Recently, I have been noticing experience designers’ unique balance of soft skills such as communication, creativity, and empathy—in addition to the hard skills they’ve attained in an industry that requires a high level of understanding of new and emerging technologies. At the UX STRAT 2015 conference in Athens, Georgia, I attended some insightful talks and workshops and met a crowd full of people who had all of these things in common.
I’ve also noticed that experience designers are inquisitive and have a natural tendency to ask Why?—every time. It is this non-negotiable level of inquisitiveness that gives experience designers a fierceness that makes them unafraid of remaining in uncertainty and ambiguity when others around them are rushing to cling to the comfort of a ready solution. They trust their own design process, which enables them to lead teams to a solution that is driven by the user’s experience. Experience designers are also brave enough to try new things, and they seem to evolve and learn constantly. Read More
Editor’s Note—We published Part 1 of “Chapter 2: The Four Tenets of UX Strategy,” from UX Strategy: How to Devise Innovative Digital Products That People Want, in the January 2016 edition of UXmatters. If you missed it, give it a read now.
Tenet 2: Value Innovation
As digital product inventors, we must be hyperaware of all the changing digital market dynamics. We must understand how and why people use their digital devices and what defines a successful and failed UX. This is because a user’s first contact with the interface generally determines success or failure. It provides the user with their first impression of your value innovation, and it is value innovation that disrupts or creates new mental models for people. We definitely want to do that. Read More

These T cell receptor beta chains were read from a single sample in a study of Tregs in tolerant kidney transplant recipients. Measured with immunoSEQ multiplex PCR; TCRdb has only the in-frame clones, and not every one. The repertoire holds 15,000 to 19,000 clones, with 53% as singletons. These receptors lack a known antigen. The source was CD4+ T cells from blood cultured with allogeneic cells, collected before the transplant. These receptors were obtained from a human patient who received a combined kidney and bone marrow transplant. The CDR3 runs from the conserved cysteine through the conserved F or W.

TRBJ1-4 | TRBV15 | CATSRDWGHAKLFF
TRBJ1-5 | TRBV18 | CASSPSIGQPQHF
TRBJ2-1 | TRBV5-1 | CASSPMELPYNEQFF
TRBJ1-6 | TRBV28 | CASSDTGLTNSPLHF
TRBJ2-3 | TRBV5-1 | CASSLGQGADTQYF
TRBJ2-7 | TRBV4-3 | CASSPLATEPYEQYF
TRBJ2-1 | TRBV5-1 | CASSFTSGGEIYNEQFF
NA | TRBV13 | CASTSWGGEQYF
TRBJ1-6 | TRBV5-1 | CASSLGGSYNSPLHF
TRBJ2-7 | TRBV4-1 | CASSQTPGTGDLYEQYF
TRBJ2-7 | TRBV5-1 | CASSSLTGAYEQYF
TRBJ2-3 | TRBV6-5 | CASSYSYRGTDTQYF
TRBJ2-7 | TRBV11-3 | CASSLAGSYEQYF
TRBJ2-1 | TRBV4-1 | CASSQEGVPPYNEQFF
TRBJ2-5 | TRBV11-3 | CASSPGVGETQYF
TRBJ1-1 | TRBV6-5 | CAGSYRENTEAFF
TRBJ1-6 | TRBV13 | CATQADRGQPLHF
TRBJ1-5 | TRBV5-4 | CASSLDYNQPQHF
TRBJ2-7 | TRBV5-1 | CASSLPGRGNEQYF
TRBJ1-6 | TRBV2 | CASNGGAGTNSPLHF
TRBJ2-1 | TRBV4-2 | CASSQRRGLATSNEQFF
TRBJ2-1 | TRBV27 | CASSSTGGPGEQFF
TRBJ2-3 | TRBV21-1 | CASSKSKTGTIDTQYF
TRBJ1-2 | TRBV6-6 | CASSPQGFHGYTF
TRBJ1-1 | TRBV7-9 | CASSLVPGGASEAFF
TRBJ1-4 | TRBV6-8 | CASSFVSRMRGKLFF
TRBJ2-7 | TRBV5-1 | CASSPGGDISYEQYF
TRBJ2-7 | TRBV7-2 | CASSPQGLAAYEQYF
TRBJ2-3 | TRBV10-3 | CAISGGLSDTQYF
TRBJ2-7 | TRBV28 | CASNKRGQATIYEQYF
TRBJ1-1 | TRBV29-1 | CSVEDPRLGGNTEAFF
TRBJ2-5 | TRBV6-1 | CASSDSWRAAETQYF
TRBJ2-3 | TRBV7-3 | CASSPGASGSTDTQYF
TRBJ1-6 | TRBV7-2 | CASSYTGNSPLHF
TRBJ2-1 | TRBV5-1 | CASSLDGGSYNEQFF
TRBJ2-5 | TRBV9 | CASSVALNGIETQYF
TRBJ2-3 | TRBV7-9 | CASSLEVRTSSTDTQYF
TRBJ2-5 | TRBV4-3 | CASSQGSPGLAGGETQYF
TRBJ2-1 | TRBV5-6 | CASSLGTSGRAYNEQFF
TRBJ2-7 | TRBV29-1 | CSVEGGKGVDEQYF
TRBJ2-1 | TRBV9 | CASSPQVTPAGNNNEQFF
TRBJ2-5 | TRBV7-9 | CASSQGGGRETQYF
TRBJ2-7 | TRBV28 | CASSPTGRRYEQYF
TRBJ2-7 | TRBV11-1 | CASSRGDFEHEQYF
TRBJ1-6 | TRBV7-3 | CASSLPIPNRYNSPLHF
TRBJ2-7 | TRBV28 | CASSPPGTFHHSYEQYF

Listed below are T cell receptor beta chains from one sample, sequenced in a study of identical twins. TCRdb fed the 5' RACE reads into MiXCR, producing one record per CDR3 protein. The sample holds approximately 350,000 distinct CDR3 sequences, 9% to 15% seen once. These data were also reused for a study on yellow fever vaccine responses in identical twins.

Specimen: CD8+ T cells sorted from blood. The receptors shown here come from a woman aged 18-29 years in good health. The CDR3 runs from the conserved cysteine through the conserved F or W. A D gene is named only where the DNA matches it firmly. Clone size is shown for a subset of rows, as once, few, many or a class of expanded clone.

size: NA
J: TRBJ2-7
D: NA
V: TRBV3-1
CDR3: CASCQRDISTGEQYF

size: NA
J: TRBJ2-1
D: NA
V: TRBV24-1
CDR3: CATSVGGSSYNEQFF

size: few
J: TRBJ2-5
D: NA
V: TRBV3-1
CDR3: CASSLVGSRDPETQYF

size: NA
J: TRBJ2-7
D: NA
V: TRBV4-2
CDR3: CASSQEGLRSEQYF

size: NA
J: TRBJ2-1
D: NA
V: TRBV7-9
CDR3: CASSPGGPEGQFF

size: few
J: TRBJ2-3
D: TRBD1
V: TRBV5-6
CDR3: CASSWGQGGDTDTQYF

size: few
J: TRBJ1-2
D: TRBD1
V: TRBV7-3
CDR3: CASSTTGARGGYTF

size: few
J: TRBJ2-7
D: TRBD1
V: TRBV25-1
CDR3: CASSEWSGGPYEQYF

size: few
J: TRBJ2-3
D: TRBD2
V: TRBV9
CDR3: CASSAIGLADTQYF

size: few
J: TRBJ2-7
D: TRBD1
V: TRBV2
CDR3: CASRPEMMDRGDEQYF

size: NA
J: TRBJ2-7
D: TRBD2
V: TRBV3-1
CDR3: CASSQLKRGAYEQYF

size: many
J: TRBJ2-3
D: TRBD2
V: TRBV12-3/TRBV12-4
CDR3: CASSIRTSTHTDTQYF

In this edition of Ask UXmatters, our panel of UX experts discusses two topics:
how to encourage innovation and creativity within organizations
when and how to define the scope of a consulting project
While innovation is something that many companies would like to achieve, most long-established companies fail to innovate. How can organizations foster innovation and creativity? In this column, our expert panel first describes various ways to encourage innovation and creativity within an organization. They also consider these philosophical questions: why should organizations foster innovation and creativity and what do they gain by doing so?
Our expert panel then discusses the importance of consultants’ defining the scope of their projects to ensure that they get paid for all their work. They describe the approaches that they take to project scoping. Read More